A New Lens Review, a New Cover Photo

March 14, 2015  •  Leave a Comment
 

For those that may not know, I write in-depth gear reviews professionally for Pentax Forums (I get to test out some sweet gear!), and I just completed my latest one. The last four reviews have been of a tripod and three zoom lenses and this review marks the first time the crux of the analysis was about a prime lens (which, let me tell you - is so much easier!).

With all of my reviews I have made it a personal goal to make an engaging and technically challenging cover photo for the review. Not only to entice more clicks (what? the site is a business after all), but to continue challenging myself technically and creatively.

For this humble 35mm prime, a "Plastic Fantastic" of sorts, the before and after of the final take looks like this (grab the slider and move it across the image to compare the two at your own leisure):

Pretty sweet animation huh? ;) But in all seriousness, how'd I get there? If you keep reading, I'll show you the steps and at the bottom is a behind the scenes shot showing the entire set-up and all the off-camera flashes.

I don't have an acrylic sheet that would allow for jet black reflections, a "trick" that has become common in professional product shots as of late (it's on the "To Acquire" list). It then occurred to me to use a glass table cover from a small coffee table in my living room with the black seamless background paper underneath it. The glass would provide the reflection and the black paper would give it that darker, subdued reflection (as opposed to just placing it on a mirror).

The first take, which began a long series of rearranging everything (as well as testing for the lighting) until it looked like above, was this:

Click for a larger view.

 

"Nope, not a fan, try again."

Click for a larger view.

 

"Hey not bad! I can work with this. What if we tried less depth of field?"

Click for a larger view.

 

"Nope, I want to be able to read the label on the box. Let's go back to how we had it, only this time let's add a light from camera left."

Click for a larger view.

 

"Nice! Gives it a lot more dimension. Oh, what about 'Pentax Green' for the background to add some flare and color?"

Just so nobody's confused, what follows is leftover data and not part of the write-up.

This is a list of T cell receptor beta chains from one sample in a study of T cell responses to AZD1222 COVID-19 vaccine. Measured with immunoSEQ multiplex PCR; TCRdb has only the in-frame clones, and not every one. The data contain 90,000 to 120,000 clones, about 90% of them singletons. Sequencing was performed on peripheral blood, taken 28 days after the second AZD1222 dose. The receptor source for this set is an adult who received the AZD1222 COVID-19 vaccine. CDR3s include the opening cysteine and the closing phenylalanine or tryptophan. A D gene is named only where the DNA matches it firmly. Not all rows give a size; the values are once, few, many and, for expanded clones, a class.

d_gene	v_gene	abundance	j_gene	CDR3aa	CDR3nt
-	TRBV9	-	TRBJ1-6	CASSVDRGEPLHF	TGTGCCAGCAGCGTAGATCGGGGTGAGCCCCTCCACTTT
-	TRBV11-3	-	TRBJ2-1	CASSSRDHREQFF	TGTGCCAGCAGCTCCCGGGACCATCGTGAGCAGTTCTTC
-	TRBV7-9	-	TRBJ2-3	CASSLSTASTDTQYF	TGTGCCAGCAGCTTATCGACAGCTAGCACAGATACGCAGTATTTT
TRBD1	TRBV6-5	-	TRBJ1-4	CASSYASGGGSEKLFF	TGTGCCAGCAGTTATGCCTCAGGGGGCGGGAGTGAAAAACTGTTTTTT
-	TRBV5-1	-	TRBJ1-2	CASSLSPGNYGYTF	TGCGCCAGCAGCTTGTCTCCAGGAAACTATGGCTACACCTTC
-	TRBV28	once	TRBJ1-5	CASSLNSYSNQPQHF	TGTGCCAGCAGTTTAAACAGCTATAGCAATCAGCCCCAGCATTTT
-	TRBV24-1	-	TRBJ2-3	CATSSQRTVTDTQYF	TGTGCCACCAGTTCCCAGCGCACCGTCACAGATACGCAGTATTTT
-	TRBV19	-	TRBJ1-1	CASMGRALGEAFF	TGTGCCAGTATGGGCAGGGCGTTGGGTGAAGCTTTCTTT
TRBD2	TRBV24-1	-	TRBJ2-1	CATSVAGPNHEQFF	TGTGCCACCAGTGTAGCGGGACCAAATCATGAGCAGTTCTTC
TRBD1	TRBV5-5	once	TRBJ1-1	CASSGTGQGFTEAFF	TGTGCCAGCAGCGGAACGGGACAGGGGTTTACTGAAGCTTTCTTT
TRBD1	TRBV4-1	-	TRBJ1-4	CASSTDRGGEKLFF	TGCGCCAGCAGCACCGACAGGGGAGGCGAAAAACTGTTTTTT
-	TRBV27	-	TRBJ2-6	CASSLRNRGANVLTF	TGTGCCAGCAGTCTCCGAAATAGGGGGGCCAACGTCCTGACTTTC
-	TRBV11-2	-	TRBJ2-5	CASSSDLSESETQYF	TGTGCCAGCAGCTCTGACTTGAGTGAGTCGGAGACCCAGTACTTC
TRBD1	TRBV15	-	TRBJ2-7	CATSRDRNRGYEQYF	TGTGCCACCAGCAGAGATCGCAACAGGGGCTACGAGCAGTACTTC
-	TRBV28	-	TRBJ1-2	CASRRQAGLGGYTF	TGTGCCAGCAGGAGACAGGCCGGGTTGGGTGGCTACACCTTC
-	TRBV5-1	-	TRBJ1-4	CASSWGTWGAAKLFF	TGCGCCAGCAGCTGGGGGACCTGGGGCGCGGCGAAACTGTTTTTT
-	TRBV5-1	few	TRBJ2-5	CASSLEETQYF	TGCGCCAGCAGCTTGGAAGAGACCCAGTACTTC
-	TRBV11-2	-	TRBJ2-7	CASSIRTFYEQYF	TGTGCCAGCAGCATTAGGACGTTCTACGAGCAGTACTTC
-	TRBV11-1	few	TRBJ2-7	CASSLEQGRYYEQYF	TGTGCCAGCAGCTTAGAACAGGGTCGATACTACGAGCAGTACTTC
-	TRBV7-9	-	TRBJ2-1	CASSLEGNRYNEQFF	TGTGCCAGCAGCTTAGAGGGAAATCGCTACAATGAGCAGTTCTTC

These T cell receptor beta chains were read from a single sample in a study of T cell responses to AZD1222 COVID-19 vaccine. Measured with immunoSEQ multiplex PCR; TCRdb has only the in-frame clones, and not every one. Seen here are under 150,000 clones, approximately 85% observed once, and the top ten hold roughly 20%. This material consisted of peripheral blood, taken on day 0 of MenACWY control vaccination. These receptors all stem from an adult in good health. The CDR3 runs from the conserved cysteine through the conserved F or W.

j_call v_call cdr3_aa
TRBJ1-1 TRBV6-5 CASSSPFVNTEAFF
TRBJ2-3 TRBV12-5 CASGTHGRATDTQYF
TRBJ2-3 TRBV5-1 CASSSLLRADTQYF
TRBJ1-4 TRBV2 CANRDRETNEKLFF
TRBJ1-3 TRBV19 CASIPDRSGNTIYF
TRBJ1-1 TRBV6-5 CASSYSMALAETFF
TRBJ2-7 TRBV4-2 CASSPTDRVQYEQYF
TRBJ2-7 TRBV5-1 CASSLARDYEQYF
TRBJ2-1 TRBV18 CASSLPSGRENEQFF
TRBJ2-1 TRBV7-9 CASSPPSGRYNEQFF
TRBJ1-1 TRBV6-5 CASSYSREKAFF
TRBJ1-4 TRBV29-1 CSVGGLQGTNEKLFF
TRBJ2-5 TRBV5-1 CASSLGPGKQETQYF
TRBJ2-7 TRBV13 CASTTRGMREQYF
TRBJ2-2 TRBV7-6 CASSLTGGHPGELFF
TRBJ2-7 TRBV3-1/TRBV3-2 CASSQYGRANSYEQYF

Click for a larger view.

 

"Oooh much better! And really cool - this is my first time ever using gels!"

"Voilà, the final image!"

Click for a larger view.

/end inner monologue :)

 

I know I posted the before/after slider above, but I'll do it again here, with an actual explanation of what went into it.

I learned that no matter how hard I tried (and dammit I  really  tried) I just couldn't get all the dust off the table and the lens. And I blew and brushed like crazy - still after looking at the images on my computer at 100% magnification, sure enough they were still there. So I cloned all of them out, cleaned the bottom of the box (although I guess it could be a tad straighter towards the lens' right side) and removed the hard reflections/spots of light on the lens itself. Also, the vertical | between the words PENTAX and 35mm on the face of the lens needed to be touched up as it was not as clean a paint job as I would have liked. But hey, it's a $150 lens, so its quality control, especially on cosmetics, isn't going to be super high. It's also worth noting that I never noticed the "flaw" until I was editing the image.

Once that was all done, I played with the sliders in Lightroom to ensure the exposure was correct, brought out the green a bit more, and then finally gave it a run through Topaz Clarity for that 'pop' I've come to love from that plug-in.

Here's that before/after slider again:

And finally, the Behind the Scenes shot of my tabletop studio setup and the three light sources:

Click for a larger view.

If you look closely you can see a lens cap used to prop up the rear of the box. This helped make the reflection tighter as opposed to being spread out across a larger area vertically. Also it gave the text on the box a hint more of an aggressive feel to it, helping with the "marketing" pitch the image was designed for.

If you would like to read the review I published of this lens in full, you can find it here. If you'd like to see all the professional in-depth gear reviews I've published, you can find them here.

 

Equipment Used

- Pentax K-7 on Tripod
- DFA 100mm F2.8 Macro WR lens (f/11)
- 1x 600ws Mettle Monolight @ 1/4 power
        110cm Octobox with grid
- Cactus V6 Commander on Camera

- 2x Cactus RF-60 Flash
        Camera Left: 1/8 power with honeycomb grid
        Background: 1/16 power with green gel

- An abused rocket blower
- Too many brush bristles to count

Software Used

- Adobe Lightroom 4.4
- Adobe Photoshop Elements 11
- Topaz Clarity

 

__________________________________________________________

Thanks for reading, and if you want to make sure you don't miss another post like this, I encourage you to visit and like my Facebook page as I will post all my blog updates there: Alex Jansen Photography on Facebook.

Additionally, as a "Sneak Peak" so you know what you'll be missing if you don't like my Facebook page, here are two other cover photos for reviews that I will be completing similar BTS blog posts for:

For the Sigma 18-35 F1.8 DC HSM "Art" lens:

Click for a larger view. And not a cover "photo" but rather an animation, for one of Pentax's weather sealed kit lenses:

Click for a larger view.


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